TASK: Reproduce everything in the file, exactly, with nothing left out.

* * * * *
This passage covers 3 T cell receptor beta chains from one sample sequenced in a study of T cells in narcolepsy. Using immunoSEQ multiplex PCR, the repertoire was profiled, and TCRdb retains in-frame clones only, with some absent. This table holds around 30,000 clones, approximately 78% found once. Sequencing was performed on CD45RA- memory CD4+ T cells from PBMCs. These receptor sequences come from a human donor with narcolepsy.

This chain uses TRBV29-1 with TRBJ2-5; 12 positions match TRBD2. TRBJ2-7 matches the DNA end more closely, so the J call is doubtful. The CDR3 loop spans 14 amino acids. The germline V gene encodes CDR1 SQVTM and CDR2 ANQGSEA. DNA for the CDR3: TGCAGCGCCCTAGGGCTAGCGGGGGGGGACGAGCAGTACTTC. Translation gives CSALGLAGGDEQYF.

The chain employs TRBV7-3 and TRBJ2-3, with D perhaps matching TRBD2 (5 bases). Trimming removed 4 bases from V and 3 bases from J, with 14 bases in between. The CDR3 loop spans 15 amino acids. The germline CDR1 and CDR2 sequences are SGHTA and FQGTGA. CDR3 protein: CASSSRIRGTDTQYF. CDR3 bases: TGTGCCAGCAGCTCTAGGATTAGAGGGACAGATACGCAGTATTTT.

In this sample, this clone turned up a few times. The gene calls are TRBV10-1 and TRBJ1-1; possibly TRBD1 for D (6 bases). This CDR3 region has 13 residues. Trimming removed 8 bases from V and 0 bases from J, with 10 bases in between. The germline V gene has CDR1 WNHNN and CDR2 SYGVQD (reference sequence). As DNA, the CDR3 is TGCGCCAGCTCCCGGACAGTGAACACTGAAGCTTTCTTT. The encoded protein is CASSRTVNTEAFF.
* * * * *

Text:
This passage covers 3 T cell receptor beta chains from one sample sequenced in a study of T cells in narcolepsy. Using immunoSEQ multiplex PCR, the repertoire was profiled, and TCRdb retains in-frame clones only, with some absent. This table holds around 30,000 clones, approximately 78% found once. Sequencing was performed on CD45RA- memory CD4+ T cells from PBMCs. These receptor sequences come from a human donor with narcolepsy.

This chain uses TRBV29-1 with TRBJ2-5; 12 positions match TRBD2. TRBJ2-7 matches the DNA end more closely, so the J call is doubtful. The CDR3 loop spans 14 amino acids. The germline V gene encodes CDR1 SQVTM and CDR2 ANQGSEA. DNA for the CDR3: TGCAGCGCCCTAGGGCTAGCGGGGGGGGACGAGCAGTACTTC. Translation gives CSALGLAGGDEQYF.

The chain employs TRBV7-3 and TRBJ2-3, with D perhaps matching TRBD2 (5 bases). Trimming removed 4 bases from V and 3 bases from J, with 14 bases in between. The CDR3 loop spans 15 amino acids. The germline CDR1 and CDR2 sequences are SGHTA and FQGTGA. CDR3 protein: CASSSRIRGTDTQYF. CDR3 bases: TGTGCCAGCAGCTCTAGGATTAGAGGGACAGATACGCAGTATTTT.

In this sample, this clone turned up a few times. The gene calls are TRBV10-1 and TRBJ1-1; possibly TRBD1 for D (6 bases). This CDR3 region has 13 residues. Trimming removed 8 bases from V and 0 bases from J, with 10 bases in between. The germline V gene has CDR1 WNHNN and CDR2 SYGVQD (reference sequence). As DNA, the CDR3 is TGCGCCAGCTCCCGGACAGTGAACACTGAAGCTTTCTTT. The encoded protein is CASSRTVNTEAFF.